High School Mathematics Extensions/Primes/Solutions

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HSE Primes|Primes and Modular Arithmetic[edit]

At the moment, the main focus is on authoring the main content of each chapter. Therefore this exercise solutions section may be out of date and appear disorganised.

If you have a question please leave a comment in the "discussion section" or contact the author or any of the major contributors.


Factorisation Exercises[edit]

Factorise the following numbers. (note: I know you didn't have to, this is just for those who are curious)

  1. 13 is prime
  2. 26 = 13 \cdot 2
  3. 59 is prime
  4. 82 = 41 \cdot 2
  5. 101 is prime
  6. 121 = 11 \cdot 11
  7. 2187 = 3 \cdot 3 \cdot 3 \cdot 3 \cdot 3 \cdot 3 \cdot 3

Recursive Factorisation Exercises[edit]

Factorise using recursion.

  1. 45 = 3 \cdot 3 \cdot 5
  2. 4050 = 2 \cdot 3 \cdot 3 \cdot 3 \cdot 3 \cdot 5 \cdot 5
  3. 2187 = 3 \cdot 3 \cdot 3 \cdot 3 \cdot 3 \cdot 3 \cdot 3

Prime Sieve Exercises[edit]

  1. Use the above result to quickly work out the numbers that still need to be crossed out in the table below, knowing 5 is the next prime:

\begin{matrix}
X & 2_p & 3_p & X & 5 &X &7& X& X& X \\
11 & X & 13 & X& X& X&17 &X& 19& X\\
X& X& 23 & X& 25 &X&X&X&29& X\\
31 &X& X& X& 35 &X&37& X& X& X\\
41 & X& 43 & X& X&X&47& X& 49& X\\
\end{matrix}
The next prime number is 5. Because 5 is an unmarked prime number, and 5 * 5 = 25, cross out 25. Also, 7 is an unmarked prime number, and 5 * 7 = 35, so cross off 35. However, 5 * 11 = 55, which is too high, so mark 5 as prime ad move on to 7. The only number low enough to be marked off is 7 * 7, which equals 49. You can go no higher.

2. Find all primes below 200.

The method will not be outlined here, as it is too long. However, all primes below 200 are:

2 3 5 7 11 13 17 19 23 29 31 37 41 43 47 53 59 61 67 71 73 79 83 89 97 101 103 107 109 113 127 131 137 139 149 151 157 163 167 173 179 181 191 193 197 199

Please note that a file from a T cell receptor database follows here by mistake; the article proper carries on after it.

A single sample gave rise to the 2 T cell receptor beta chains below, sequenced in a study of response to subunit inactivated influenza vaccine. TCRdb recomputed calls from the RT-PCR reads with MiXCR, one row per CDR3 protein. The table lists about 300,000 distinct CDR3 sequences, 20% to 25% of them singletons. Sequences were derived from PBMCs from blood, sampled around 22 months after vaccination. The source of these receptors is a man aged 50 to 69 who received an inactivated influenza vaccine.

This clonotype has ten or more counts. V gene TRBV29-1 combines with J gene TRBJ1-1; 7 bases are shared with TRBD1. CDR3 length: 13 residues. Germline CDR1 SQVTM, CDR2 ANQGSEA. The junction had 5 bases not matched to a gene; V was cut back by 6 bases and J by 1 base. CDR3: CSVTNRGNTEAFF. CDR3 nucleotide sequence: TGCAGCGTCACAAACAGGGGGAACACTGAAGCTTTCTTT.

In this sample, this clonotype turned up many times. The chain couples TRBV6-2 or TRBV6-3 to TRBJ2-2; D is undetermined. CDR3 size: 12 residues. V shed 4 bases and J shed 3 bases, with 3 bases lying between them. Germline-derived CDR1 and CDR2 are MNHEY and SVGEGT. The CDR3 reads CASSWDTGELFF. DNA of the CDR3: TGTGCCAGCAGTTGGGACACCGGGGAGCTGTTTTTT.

Modular Arithmetic Exercises[edit]

  1. (-1) \cdot (-5)\mod{11} = 5alternatively, -1 = 10, -5 = 6: 10 × 6 = 60 = 5&times 11 + 5 = 5
  2. 3 \cdot 7 \mod{11} = 21 = 10
  3. 2^1 = 2, 2^2 = 4, 2^3 = 8, 2^4 = 16 = 5
     2^5 = 32 = 10, 2^6 = 64 = 9, 2^7 = 128 = 7
     2^8 = 256 = 3, 2^9 = 512 = 6, 2^{10} = 1024 = 1
    An easier list: 2, 4, 8, 5, 10, 9, 7, 3, 6, 1
    Notice that it is not necessary to actually
    compute 2^{10} to find 2^{10} mod 11.
    If you know 2^9 mod 11 = 6.
    You can find 2^{10} mod 11 = (2*(2^9 mod 11)) mod 11 = 2*6 mod 11 = 12 mod 11 = 1.
    We can note that 29 = 6 and 210 = 1, we can calculate 62 easily: 62 = 218 = 2^8 = 3. OR by the above method
    6^1 = 6, 6^2 = 36 = 3, 6^3 = 6*3 = 18 = 7,
    6^4 = 6*7 = 42 = 9, 6^5 = 6*9 = 54 = 10, 6^6 = 6*10 = 60 = 5,
    6^7 = 6*5 = 30 = 8, 6^8 = 6*8 = 48 = 4, 6^9 = 6*4 = 24 = 2, 6^{10} = 6*2 = 12 = 1.
    An easier list: 6, 3, 7, 9, 10, 5, 8, 4, 2, 1.
  4. 02 = 0, 12 = 1, 22 = 4, 32 = 9,
    42 = 16 = 5, 52 = 25 = 5, 62 = 36 = 3, 72 = 49 = 3,
    82 = 64 = 9, 92 = 81 = 4, 102 = 100 = 1
    An easier list: 0, 1, 4, 9, 5, 3, 3, 5, 9, 4, 1
    Thus\sqrt{4}=2\mbox{ and }\sqrt{4}=9
  5. x2 = -2 = 9
    Just look at the list above and you'll see that\sqrt{-2}=8\mbox{ and }\sqrt{-2}=3

Division and Inverses Exercises[edit]

1.

x = 2^{-1} = 4
x = 3^{-1} = 5
x = 4^{-1} = 2
x = 5^{-1} = 3
x = 6^{-1} = 6
x = 7^{-1} = 0^{-1} therefore the inverse does not exist

2. x = \frac{28}{7} = 4 \ \ \mbox{(mod 29)}

7^{-1}  = 25 \ \ \mbox{(mod 29)}
x = 28\cdot 25 = 4 \ \ \mbox{(mod 29)}

3.

x = 5^{99} \times (40 + \frac{1}{3})  \ \ \mbox{(mod 11)}
x = 5^{99} \times (40 + 4)  \ \ \mbox{(mod 11)}
x = 5^{99} \times 0  \ \ \mbox{(mod 11)}
x =  0  \ \ \mbox{(mod 11)}

4.